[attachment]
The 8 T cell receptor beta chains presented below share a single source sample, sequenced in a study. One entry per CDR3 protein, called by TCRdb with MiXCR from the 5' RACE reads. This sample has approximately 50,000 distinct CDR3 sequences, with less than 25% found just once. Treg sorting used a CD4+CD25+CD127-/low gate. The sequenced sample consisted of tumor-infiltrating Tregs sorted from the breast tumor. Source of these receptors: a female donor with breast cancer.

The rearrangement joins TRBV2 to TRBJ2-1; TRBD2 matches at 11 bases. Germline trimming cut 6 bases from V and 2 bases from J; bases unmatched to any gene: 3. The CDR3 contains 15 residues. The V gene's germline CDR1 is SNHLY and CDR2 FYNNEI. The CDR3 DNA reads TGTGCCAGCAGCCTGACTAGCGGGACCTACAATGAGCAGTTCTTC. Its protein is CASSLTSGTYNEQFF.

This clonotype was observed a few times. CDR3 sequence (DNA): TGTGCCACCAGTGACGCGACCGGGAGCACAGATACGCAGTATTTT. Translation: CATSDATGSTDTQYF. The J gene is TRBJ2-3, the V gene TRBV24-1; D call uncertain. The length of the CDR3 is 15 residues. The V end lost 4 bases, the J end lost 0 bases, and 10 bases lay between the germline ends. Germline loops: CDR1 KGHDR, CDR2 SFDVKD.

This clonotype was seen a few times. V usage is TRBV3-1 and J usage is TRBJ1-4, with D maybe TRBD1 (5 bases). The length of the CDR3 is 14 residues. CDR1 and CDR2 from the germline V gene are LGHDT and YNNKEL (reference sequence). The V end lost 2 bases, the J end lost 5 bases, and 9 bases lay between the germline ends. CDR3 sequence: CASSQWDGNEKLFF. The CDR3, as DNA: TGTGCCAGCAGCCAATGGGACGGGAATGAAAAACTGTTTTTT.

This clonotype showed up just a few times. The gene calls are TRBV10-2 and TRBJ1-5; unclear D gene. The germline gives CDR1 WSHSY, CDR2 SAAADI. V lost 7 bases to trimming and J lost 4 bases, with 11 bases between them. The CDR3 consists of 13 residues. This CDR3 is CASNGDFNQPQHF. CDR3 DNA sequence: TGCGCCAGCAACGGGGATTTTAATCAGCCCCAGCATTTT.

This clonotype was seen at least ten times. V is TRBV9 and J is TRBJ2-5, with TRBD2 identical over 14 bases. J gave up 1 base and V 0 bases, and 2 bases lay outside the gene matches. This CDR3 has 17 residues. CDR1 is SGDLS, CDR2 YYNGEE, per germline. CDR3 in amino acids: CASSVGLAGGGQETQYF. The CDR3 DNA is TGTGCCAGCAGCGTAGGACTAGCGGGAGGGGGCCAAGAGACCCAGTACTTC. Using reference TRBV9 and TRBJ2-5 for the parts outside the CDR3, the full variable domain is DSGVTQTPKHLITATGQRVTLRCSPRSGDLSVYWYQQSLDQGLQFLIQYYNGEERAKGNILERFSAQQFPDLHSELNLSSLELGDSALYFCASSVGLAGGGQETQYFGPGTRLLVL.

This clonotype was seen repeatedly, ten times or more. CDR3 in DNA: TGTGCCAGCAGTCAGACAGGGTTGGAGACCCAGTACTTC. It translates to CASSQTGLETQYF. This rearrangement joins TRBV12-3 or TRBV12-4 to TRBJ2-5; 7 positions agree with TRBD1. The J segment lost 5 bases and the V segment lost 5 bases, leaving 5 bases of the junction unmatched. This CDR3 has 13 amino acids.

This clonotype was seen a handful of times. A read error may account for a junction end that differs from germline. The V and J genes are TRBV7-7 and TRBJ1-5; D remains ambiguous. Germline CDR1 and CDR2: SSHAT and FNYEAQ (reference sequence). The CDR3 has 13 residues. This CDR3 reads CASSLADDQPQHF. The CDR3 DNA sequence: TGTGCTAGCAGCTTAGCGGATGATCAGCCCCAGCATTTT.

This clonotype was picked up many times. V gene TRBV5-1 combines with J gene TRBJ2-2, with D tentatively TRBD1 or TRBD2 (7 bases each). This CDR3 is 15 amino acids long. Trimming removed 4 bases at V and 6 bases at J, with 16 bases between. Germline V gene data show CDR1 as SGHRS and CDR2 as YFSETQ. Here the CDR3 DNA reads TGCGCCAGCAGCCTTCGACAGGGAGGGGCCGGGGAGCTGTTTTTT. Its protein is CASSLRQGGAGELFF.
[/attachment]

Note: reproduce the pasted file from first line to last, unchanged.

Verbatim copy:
The 8 T cell receptor beta chains presented below share a single source sample, sequenced in a study. One entry per CDR3 protein, called by TCRdb with MiXCR from the 5' RACE reads. This sample has approximately 50,000 distinct CDR3 sequences, with less than 25% found just once. Treg sorting used a CD4+CD25+CD127-/low gate. The sequenced sample consisted of tumor-infiltrating Tregs sorted from the breast tumor. Source of these receptors: a female donor with breast cancer.

The rearrangement joins TRBV2 to TRBJ2-1; TRBD2 matches at 11 bases. Germline trimming cut 6 bases from V and 2 bases from J; bases unmatched to any gene: 3. The CDR3 contains 15 residues. The V gene's germline CDR1 is SNHLY and CDR2 FYNNEI. The CDR3 DNA reads TGTGCCAGCAGCCTGACTAGCGGGACCTACAATGAGCAGTTCTTC. Its protein is CASSLTSGTYNEQFF.

This clonotype was observed a few times. CDR3 sequence (DNA): TGTGCCACCAGTGACGCGACCGGGAGCACAGATACGCAGTATTTT. Translation: CATSDATGSTDTQYF. The J gene is TRBJ2-3, the V gene TRBV24-1; D call uncertain. The length of the CDR3 is 15 residues. The V end lost 4 bases, the J end lost 0 bases, and 10 bases lay between the germline ends. Germline loops: CDR1 KGHDR, CDR2 SFDVKD.

This clonotype was seen a few times. V usage is TRBV3-1 and J usage is TRBJ1-4, with D maybe TRBD1 (5 bases). The length of the CDR3 is 14 residues. CDR1 and CDR2 from the germline V gene are LGHDT and YNNKEL (reference sequence). The V end lost 2 bases, the J end lost 5 bases, and 9 bases lay between the germline ends. CDR3 sequence: CASSQWDGNEKLFF. The CDR3, as DNA: TGTGCCAGCAGCCAATGGGACGGGAATGAAAAACTGTTTTTT.

This clonotype showed up just a few times. The gene calls are TRBV10-2 and TRBJ1-5; unclear D gene. The germline gives CDR1 WSHSY, CDR2 SAAADI. V lost 7 bases to trimming and J lost 4 bases, with 11 bases between them. The CDR3 consists of 13 residues. This CDR3 is CASNGDFNQPQHF. CDR3 DNA sequence: TGCGCCAGCAACGGGGATTTTAATCAGCCCCAGCATTTT.

This clonotype was seen at least ten times. V is TRBV9 and J is TRBJ2-5, with TRBD2 identical over 14 bases. J gave up 1 base and V 0 bases, and 2 bases lay outside the gene matches. This CDR3 has 17 residues. CDR1 is SGDLS, CDR2 YYNGEE, per germline. CDR3 in amino acids: CASSVGLAGGGQETQYF. The CDR3 DNA is TGTGCCAGCAGCGTAGGACTAGCGGGAGGGGGCCAAGAGACCCAGTACTTC. Using reference TRBV9 and TRBJ2-5 for the parts outside the CDR3, the full variable domain is DSGVTQTPKHLITATGQRVTLRCSPRSGDLSVYWYQQSLDQGLQFLIQYYNGEERAKGNILERFSAQQFPDLHSELNLSSLELGDSALYFCASSVGLAGGGQETQYFGPGTRLLVL.

This clonotype was seen repeatedly, ten times or more. CDR3 in DNA: TGTGCCAGCAGTCAGACAGGGTTGGAGACCCAGTACTTC. It translates to CASSQTGLETQYF. This rearrangement joins TRBV12-3 or TRBV12-4 to TRBJ2-5; 7 positions agree with TRBD1. The J segment lost 5 bases and the V segment lost 5 bases, leaving 5 bases of the junction unmatched. This CDR3 has 13 amino acids.

This clonotype was seen a handful of times. A read error may account for a junction end that differs from germline. The V and J genes are TRBV7-7 and TRBJ1-5; D remains ambiguous. Germline CDR1 and CDR2: SSHAT and FNYEAQ (reference sequence). The CDR3 has 13 residues. This CDR3 reads CASSLADDQPQHF. The CDR3 DNA sequence: TGTGCTAGCAGCTTAGCGGATGATCAGCCCCAGCATTTT.

This clonotype was picked up many times. V gene TRBV5-1 combines with J gene TRBJ2-2, with D tentatively TRBD1 or TRBD2 (7 bases each). This CDR3 is 15 amino acids long. Trimming removed 4 bases at V and 6 bases at J, with 16 bases between. Germline V gene data show CDR1 as SGHRS and CDR2 as YFSETQ. Here the CDR3 DNA reads TGCGCCAGCAGCCTTCGACAGGGAGGGGCCGGGGAGCTGTTTTTT. Its protein is CASSLRQGGAGELFF.